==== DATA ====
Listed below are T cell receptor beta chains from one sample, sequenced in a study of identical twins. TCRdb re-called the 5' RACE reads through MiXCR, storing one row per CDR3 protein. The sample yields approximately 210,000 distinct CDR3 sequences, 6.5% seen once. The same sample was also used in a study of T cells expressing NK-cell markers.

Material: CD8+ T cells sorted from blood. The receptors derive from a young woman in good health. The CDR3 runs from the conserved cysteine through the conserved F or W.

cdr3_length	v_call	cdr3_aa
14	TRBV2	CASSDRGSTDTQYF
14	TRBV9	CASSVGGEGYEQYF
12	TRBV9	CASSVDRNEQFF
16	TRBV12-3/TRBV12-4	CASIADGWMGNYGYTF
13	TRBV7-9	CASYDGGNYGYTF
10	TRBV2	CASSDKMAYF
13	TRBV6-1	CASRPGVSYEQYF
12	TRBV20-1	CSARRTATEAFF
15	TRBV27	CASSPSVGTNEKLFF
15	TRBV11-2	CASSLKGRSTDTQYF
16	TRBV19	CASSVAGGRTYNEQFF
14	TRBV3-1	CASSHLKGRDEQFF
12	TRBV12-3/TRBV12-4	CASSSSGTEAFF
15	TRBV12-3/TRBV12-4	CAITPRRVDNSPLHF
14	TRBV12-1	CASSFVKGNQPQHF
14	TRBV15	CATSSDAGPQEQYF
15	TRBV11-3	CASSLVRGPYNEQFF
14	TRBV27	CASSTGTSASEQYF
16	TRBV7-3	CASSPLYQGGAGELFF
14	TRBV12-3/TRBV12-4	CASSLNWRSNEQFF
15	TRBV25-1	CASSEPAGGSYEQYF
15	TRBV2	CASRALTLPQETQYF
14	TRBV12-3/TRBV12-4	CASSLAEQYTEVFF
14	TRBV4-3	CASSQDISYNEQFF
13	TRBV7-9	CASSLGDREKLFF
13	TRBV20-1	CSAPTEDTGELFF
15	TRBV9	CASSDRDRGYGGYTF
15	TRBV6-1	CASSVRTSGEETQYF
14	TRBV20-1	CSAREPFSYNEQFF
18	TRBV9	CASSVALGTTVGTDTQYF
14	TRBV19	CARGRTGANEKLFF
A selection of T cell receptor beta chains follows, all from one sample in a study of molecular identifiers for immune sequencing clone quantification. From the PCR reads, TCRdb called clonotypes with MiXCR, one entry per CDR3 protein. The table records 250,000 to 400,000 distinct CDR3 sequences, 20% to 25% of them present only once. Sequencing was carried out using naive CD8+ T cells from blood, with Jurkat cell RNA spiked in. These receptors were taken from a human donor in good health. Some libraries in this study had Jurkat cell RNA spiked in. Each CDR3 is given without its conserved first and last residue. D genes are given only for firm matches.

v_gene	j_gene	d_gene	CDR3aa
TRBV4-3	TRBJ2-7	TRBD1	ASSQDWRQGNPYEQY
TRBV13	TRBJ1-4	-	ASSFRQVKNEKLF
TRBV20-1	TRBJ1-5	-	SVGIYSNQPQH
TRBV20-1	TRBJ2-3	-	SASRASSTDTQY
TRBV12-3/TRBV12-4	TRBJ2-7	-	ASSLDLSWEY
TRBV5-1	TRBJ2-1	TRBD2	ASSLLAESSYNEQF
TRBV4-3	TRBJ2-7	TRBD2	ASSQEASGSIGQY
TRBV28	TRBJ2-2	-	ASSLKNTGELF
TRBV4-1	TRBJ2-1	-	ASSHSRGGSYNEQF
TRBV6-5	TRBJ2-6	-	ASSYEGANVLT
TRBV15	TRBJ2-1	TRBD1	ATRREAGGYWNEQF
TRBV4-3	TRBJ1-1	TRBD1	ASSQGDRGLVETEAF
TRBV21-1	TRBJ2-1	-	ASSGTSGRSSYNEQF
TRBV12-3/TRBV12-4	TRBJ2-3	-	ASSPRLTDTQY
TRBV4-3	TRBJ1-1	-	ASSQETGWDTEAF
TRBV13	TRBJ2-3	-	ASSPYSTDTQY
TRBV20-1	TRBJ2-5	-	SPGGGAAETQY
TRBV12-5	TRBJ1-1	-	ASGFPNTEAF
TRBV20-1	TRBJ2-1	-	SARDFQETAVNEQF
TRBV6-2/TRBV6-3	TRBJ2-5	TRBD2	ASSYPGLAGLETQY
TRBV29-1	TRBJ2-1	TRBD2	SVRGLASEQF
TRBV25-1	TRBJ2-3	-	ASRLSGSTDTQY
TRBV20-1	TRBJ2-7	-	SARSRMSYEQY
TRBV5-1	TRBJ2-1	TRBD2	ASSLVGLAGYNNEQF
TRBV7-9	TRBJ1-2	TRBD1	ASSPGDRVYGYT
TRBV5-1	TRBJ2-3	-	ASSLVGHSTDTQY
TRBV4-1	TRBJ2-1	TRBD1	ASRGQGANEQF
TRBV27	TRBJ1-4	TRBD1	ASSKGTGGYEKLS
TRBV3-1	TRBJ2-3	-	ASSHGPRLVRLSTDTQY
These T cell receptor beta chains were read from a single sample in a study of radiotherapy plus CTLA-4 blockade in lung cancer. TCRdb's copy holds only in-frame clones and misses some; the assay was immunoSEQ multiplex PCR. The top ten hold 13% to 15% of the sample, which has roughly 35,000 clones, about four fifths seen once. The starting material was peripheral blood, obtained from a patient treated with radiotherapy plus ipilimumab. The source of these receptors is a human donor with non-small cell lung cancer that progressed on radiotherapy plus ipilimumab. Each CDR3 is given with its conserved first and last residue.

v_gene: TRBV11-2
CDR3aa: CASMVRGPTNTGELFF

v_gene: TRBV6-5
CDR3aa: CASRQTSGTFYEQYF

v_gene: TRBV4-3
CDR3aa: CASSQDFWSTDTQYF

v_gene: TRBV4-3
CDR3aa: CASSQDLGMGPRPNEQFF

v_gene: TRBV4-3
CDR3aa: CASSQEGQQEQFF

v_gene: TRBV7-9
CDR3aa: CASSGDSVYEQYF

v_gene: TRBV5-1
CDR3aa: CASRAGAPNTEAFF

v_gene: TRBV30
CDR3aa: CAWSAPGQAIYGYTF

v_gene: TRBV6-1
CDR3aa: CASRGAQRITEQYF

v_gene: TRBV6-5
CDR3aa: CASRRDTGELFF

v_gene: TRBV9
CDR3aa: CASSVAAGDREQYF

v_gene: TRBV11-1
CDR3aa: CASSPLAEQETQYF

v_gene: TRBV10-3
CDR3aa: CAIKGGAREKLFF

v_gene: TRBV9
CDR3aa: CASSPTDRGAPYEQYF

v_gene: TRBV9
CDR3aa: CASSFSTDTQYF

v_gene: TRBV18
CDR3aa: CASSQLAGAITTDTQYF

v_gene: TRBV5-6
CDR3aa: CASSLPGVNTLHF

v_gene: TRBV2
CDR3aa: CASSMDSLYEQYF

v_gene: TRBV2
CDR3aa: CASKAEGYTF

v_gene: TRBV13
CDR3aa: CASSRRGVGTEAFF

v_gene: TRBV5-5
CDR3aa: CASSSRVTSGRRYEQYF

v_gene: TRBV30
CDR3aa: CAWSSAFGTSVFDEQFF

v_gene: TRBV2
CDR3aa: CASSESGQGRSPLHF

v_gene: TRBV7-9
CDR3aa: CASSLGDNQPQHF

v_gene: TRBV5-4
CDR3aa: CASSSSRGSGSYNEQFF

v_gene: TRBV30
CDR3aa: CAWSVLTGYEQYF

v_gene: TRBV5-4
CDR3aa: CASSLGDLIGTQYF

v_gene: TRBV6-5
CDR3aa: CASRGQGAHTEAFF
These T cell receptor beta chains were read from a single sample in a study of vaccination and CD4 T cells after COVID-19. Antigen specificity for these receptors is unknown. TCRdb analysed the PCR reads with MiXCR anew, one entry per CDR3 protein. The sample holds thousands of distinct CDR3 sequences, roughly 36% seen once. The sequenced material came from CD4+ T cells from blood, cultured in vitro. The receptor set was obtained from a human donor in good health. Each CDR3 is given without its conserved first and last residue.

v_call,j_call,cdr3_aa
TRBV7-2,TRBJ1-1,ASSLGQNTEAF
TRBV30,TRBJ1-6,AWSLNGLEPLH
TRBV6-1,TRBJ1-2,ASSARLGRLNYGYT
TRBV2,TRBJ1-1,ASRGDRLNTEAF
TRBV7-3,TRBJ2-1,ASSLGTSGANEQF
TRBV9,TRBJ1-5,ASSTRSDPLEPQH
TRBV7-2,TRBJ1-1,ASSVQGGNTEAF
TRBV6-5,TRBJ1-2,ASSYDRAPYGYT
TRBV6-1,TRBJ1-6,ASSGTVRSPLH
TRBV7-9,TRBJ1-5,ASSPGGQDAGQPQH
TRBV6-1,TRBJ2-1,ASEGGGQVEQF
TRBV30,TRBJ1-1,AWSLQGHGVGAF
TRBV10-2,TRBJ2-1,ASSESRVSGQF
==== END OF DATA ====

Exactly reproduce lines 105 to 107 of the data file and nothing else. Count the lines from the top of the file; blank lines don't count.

v_gene: TRBV13
CDR3aa: CASSRRGVGTEAFF

v_gene: TRBV5-5